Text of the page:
The AirPods Pro are great — but now I wish I hadn't upgraded

The AirPods Pro laid out on a desk
(Image credit: Future)

I’ve spent the last two and a bit years debating upgrading my AirPods 2 to a set of AirPods Pro. While I use my AirPods for multiple hours each day, I could never quite justify the significant fee that upgrading would cost. 

However, last week while in an airport, I made a fairly impulsive decision to purchase AirPods Pro. This decision was primarily influenced by my AirPods-less partner wanting my old pair, but I was also overcome by the urge to shop that only comes about when you’ve got several hours to fill in the wake of a delayed flight. 

After 10 days of testing, I’m pretty impressed overall. There’s an awful lot to like about AirPods Pro, and I’ve found the range of additional Pro-exclusive features almost universally useful. However, I also can’t shake the nagging feeling that I probably would have been fine just sticking with my second-generation buds. Allow me to explain… 

Monetary mistake 

Firstly, before getting into the weeds of this piece, I must acknowledge that purchasing AirPods Pro in an airport is a ludicrously poor decision. I literally write about AirPods deals for a living so I couldn’t have been a bigger sucker paying (almost) full retail price for them inside an airport terminal.

With early Prime Day deals including a promotion that has slashed the price of the entire AirPods range, don’t make my mistake. If you’re looking to upgrade your AirPods or purchase your first pair make sure to shop around and save yourself some money.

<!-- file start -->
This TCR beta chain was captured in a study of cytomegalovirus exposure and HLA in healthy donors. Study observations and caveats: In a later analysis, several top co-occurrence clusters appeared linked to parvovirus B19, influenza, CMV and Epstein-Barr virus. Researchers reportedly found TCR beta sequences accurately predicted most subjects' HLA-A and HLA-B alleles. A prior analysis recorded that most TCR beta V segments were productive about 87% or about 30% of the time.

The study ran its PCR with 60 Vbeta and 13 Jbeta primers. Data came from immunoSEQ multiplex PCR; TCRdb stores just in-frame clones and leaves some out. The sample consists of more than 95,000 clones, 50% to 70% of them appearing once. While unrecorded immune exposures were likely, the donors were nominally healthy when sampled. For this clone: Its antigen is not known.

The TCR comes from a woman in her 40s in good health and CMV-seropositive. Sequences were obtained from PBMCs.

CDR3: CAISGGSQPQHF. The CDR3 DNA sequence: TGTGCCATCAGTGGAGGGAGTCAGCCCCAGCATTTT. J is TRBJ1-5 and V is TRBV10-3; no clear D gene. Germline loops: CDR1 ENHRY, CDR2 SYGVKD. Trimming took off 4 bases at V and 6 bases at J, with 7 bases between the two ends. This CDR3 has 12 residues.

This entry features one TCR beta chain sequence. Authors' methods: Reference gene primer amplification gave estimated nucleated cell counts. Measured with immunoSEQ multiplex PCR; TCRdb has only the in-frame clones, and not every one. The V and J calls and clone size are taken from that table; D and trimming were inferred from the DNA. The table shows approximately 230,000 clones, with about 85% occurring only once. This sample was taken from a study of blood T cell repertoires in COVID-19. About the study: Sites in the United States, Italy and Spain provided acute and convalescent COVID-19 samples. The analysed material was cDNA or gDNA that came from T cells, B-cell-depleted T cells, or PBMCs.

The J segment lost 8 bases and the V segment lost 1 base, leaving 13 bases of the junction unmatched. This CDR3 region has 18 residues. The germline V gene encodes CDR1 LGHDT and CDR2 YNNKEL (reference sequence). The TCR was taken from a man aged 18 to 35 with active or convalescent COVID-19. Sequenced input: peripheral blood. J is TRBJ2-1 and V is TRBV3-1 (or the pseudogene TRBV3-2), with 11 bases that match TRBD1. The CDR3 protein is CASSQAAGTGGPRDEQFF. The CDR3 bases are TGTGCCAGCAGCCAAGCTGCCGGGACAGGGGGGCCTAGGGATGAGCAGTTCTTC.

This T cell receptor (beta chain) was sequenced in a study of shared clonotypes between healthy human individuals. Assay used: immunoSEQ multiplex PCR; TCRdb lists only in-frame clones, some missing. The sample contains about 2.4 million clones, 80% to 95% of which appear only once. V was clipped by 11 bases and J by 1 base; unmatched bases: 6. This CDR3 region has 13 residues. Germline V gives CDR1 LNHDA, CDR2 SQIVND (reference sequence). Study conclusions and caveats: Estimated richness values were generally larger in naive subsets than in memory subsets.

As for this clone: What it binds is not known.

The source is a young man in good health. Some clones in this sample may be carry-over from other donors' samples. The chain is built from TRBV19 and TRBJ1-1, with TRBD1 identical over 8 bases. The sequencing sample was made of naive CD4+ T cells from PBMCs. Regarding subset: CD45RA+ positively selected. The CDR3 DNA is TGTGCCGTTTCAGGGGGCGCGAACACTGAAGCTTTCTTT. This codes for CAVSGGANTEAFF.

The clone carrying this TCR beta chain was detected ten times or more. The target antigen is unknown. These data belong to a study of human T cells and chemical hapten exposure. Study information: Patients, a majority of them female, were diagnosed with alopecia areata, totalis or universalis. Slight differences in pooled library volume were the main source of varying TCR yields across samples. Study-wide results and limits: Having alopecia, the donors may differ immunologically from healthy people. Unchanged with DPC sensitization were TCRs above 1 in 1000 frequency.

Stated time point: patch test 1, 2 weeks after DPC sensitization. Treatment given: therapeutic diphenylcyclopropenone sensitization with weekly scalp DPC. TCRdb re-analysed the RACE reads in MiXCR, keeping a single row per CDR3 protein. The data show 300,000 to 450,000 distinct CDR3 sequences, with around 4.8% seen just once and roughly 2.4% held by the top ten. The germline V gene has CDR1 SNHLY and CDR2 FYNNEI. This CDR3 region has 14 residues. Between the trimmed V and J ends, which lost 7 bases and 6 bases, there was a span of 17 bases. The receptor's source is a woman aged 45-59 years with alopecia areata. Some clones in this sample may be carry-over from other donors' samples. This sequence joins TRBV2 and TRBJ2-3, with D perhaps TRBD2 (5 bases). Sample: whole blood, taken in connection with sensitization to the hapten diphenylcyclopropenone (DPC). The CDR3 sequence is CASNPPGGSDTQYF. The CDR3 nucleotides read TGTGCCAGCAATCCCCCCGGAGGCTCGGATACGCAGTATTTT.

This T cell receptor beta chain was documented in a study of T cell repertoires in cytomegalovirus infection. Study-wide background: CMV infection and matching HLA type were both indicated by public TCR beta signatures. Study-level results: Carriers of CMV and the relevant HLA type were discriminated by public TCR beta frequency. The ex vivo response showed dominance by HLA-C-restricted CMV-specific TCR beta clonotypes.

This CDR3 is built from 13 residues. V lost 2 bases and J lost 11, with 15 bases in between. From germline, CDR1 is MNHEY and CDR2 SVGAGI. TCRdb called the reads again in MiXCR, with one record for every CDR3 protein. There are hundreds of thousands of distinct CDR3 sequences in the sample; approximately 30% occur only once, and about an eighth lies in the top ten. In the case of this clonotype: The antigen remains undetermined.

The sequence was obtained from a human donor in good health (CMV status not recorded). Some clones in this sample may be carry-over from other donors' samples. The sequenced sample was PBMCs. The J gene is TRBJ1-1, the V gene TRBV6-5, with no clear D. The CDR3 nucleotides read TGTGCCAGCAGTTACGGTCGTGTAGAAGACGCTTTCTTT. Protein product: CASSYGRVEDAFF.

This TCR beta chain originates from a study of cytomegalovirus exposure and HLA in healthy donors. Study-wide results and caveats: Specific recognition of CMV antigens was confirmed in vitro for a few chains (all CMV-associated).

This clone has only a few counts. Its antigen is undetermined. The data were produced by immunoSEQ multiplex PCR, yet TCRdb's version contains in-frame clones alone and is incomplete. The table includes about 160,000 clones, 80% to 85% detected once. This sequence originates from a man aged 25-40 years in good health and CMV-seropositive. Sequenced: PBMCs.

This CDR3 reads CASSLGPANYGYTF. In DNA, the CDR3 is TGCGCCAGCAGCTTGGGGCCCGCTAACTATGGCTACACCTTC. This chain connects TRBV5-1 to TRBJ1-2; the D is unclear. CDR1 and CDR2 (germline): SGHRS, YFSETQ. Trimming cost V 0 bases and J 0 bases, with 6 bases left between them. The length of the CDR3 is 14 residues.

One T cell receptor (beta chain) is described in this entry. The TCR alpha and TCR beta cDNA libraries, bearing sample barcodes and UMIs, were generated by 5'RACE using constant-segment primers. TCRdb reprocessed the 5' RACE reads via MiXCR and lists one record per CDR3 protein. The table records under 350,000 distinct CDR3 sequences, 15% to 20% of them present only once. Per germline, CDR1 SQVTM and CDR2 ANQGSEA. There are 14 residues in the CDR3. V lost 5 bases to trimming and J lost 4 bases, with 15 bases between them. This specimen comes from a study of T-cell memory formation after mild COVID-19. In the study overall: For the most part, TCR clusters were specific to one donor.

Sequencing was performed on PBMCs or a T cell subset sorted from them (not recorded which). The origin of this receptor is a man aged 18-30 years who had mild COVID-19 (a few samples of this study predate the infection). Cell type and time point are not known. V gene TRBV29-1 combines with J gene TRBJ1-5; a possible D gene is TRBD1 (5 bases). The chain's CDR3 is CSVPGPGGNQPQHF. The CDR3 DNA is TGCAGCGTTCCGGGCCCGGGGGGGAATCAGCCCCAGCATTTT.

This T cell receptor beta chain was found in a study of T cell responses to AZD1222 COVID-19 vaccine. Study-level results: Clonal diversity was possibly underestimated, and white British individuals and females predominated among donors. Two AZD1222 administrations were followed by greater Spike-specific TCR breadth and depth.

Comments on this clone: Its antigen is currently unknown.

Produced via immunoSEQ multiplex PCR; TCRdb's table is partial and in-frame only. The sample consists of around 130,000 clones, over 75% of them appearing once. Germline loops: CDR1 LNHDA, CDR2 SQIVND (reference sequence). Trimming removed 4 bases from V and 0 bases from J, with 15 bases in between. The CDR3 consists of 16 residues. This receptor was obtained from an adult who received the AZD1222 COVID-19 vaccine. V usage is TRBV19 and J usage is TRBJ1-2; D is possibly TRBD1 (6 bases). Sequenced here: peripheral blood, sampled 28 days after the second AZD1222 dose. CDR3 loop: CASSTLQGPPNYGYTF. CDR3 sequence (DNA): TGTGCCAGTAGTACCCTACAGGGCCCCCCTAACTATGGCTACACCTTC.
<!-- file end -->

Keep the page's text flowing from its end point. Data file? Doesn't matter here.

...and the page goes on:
The AirPods Pro is currently on sale at Amazon for $199, which is 20% off the regular $249 price. 

A better fit 

Right out of the box the most noticeable improvement when comparing the AirPods Pro vs AirPods 2 is the refreshed design. While I’ve never quite understood the complaints that regular AirPods are prone to falling out — they’ve always felt secure in my ears — there’s no denying the semi-customizable fit of AirPods Pro is vastly superior. 

I was also pleasantly surprised to discover that Apple has created an Ear Tip Fit Test to help you make sure you’ve selected the silicon ear tips that best suit the shape of your ear — although in my case it was unnecessary, the default tips fit perfectly. 

The shorter stems are another small design tweak that makes a surprisingly large amount of difference. This change is far from revolutionary, and it’s a purely aesthetic one, but it gives the AirPods Pro a smaller profile and makes them look just a little bit more premium which is appreciated. 

Block out the world 

I found the AirPods Pro ANC immediately useful when I had the misfortunate of sitting in close proximity to a young child on the airplane.

The biggest upgrade the AirPods Pro brings is the inclusion of active noise cancellation (ANC), and for some people, this addition will likely be worth the extra cost alone. 

I can’t deny it’s pretty convenient being able to more effectively block out the often very noisy outside world. In fact, I found the AirPods Pro ANC immediately useful when I had the misfortunate of sitting in close proximity to a young child on the airplane — as seasoned travelers will tell you toddlers and lengthy flights are a nightmare combination.